Video: Our Spotlight Politics team of Amanda Vinicky, Heather Cherone and Paris Schutz weighs in on the police-involved shooting of Adam Toledo and more in this week’s roundtable. (Produced by Alex Silets)
Body camera footage showing the police shooting of 13-year-old Adam Toledo will be released to the public Thursday, two days after the boy’s family reviewed the video.
The Civilian Office of Police Accountability said it will publish the footage Thursday, more than two weeks after Toledo was shot in the chest and killed by a Chicago police officer in an alley in the Little Village neighborhood.
“COPA has remained sensitive to the family’s grief and is carrying out this release in accordance with the City’s Video Release Policy,” COPA said in a statement. “COPA’s core values of integrity and transparency are essential to building public trust, particularly in incidents related to an officer involved shooting, and we are unwavering in our commitment to uphold these values.”
Toledo’s family was given the opportunity to review the video Tuesday evening. In a statement, attorneys representing the family said doing so was “extremely difficult and heartbreaking for everyone present.”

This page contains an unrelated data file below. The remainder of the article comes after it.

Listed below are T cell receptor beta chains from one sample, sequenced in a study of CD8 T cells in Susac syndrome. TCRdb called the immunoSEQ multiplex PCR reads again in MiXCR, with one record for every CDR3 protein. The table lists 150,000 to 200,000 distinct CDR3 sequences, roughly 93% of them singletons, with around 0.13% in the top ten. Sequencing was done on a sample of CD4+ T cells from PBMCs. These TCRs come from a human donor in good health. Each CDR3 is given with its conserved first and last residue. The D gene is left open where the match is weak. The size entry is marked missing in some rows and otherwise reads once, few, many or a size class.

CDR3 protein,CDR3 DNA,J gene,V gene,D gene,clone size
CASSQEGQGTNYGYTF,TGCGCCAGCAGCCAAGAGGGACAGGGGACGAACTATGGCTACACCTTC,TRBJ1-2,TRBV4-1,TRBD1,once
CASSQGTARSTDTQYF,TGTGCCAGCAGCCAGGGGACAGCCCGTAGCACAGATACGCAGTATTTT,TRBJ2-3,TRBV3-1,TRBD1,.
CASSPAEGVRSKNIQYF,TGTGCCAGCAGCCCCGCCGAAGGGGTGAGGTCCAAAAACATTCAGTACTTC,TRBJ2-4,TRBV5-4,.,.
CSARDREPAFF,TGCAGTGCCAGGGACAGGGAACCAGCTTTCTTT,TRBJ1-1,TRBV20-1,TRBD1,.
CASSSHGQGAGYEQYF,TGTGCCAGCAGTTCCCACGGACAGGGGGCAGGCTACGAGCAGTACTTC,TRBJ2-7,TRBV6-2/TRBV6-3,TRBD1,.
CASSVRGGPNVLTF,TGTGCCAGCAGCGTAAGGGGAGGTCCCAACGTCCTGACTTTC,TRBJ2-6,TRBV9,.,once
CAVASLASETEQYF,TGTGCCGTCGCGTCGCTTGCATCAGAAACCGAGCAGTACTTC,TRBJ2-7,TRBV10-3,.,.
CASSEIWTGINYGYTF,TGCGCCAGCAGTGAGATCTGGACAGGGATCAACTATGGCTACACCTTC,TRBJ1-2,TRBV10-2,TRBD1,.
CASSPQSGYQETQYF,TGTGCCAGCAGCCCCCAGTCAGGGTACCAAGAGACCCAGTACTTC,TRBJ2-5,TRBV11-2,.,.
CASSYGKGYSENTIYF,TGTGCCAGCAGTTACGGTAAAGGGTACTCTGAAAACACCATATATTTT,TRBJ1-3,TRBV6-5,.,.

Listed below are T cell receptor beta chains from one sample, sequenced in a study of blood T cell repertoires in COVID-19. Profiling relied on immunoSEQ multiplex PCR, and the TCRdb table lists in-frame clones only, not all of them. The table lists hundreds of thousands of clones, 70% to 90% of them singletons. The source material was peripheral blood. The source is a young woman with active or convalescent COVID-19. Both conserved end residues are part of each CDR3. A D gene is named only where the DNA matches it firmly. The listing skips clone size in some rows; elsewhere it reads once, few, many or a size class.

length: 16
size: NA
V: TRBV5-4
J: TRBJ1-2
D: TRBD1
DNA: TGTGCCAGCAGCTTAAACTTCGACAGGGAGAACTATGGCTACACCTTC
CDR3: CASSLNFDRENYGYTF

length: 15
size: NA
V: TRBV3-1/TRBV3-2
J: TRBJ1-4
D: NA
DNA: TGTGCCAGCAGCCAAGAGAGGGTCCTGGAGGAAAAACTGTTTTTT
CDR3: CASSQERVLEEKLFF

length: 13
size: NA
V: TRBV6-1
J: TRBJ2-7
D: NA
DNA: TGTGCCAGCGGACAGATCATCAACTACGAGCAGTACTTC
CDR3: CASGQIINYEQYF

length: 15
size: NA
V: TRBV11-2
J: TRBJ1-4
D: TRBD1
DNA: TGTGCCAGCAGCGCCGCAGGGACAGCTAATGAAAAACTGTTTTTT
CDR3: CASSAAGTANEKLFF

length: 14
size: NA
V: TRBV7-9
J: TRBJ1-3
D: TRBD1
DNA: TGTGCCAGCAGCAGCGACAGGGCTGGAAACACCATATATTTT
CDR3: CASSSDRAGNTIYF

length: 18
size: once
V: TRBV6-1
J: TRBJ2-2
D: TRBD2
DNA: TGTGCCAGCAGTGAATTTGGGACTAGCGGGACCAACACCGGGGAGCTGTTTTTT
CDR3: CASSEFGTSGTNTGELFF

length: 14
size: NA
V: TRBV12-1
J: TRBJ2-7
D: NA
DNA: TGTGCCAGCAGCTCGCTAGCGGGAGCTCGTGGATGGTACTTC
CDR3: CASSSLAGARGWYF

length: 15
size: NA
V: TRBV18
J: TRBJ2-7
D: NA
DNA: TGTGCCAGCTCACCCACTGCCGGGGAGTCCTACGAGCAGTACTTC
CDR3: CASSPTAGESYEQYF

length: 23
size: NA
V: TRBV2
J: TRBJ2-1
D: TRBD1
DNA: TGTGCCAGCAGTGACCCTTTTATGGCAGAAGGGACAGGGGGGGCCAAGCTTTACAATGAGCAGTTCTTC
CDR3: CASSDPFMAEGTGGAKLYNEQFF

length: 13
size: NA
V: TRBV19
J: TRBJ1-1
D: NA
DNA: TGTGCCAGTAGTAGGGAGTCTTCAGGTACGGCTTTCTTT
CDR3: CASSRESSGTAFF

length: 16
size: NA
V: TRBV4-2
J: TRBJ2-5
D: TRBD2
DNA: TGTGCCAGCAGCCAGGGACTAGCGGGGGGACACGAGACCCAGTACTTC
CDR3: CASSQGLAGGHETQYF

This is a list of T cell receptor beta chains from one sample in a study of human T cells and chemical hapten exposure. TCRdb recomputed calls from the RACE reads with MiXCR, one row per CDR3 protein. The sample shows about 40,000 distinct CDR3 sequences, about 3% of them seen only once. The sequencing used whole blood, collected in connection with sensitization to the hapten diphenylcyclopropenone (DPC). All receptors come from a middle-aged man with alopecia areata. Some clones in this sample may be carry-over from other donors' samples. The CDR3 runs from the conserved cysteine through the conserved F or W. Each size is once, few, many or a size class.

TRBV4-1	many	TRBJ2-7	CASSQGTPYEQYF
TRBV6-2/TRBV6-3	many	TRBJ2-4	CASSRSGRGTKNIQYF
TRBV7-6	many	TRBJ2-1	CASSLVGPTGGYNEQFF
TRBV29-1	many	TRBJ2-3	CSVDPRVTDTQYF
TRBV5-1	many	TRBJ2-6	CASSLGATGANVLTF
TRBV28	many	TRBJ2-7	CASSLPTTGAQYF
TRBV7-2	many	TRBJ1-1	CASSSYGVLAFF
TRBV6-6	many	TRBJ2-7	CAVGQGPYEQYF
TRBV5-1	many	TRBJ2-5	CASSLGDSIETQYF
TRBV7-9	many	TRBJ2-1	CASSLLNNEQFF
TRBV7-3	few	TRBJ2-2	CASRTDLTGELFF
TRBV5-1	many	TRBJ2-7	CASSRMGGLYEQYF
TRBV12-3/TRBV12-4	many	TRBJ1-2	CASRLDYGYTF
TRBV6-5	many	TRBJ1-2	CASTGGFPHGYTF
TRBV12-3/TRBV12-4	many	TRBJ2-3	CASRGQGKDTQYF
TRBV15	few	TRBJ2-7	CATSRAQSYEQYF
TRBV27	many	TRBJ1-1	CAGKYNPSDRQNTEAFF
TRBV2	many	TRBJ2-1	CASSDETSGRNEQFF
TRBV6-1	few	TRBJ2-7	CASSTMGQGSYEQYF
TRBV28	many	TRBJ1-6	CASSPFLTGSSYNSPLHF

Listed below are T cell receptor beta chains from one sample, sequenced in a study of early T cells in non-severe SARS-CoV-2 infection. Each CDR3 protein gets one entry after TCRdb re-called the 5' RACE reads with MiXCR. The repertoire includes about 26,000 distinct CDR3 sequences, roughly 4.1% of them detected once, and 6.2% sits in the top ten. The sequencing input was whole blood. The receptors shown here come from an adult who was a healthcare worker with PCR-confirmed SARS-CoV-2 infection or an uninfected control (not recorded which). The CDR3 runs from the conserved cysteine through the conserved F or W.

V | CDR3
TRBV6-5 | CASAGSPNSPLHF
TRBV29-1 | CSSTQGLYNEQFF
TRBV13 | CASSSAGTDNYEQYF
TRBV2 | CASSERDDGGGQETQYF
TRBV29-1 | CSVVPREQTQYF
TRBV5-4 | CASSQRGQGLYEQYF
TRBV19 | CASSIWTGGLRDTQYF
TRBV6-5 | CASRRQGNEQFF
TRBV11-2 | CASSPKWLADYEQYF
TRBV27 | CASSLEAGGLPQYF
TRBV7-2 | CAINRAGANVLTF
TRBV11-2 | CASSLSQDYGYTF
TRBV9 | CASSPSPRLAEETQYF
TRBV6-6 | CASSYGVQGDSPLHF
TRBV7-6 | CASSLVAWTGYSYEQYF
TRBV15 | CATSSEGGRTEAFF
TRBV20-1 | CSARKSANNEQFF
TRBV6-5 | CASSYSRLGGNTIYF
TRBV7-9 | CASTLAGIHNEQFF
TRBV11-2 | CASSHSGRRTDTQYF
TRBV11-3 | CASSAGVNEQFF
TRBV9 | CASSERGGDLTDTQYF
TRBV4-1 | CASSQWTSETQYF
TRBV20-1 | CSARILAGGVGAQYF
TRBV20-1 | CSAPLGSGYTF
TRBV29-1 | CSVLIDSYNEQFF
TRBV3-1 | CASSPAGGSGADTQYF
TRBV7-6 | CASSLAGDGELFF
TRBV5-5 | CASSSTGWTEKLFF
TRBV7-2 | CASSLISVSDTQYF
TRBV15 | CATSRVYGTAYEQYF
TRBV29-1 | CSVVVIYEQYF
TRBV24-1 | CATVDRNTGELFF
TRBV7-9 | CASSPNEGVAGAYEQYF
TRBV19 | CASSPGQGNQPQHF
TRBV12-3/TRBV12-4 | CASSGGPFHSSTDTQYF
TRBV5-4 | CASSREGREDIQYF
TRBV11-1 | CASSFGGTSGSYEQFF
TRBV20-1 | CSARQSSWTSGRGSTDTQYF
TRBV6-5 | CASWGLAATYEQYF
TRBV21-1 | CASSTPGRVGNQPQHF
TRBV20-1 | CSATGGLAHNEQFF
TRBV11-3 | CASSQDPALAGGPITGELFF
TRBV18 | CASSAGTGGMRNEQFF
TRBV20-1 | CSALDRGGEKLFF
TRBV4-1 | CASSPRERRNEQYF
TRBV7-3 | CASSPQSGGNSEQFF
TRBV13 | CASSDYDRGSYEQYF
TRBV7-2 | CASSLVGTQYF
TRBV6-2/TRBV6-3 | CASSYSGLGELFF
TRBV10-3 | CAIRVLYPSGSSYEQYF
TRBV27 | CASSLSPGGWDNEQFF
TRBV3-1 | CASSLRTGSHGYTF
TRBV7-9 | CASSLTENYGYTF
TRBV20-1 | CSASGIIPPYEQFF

The shooting occurred just after 2:30 a.m. on March 29 after Chicago police officers responded to the 2300 block of South Sawyer Avenue following a ShotSpotter notification of eight gunshots in the area.
When they arrived, officers found Toledo and a 21-year-old man who both ran away. While chasing the teen, there was an “armed confrontation” during which the officer shot Toledo once in the chest, police said.
Toledo died at the scene, but his name and age were not released until days later. The Chicago Police Department said it initially struggled to identify Toledo after the shooting.
COPA had initially said it would not publish the body camera video, citing rules restricting the release of footage involving juveniles, but reverse course amid public pushback. After Toledo’s family reviewed the video Tuesday, the office said it would not “immediately release” it publicly at the family’s request.
On Wednesday, Mayor Lori Lightfoot acknowledged that she has seen the video, but she would not provide any insight on what it contained.
“There are two separate independent investigations that are going on, one primarily led by COPA,” the mayor said. “I really think it’s important for them to have the space that they need to be able to do their work. So I’m not going to offer my own commentary about that.”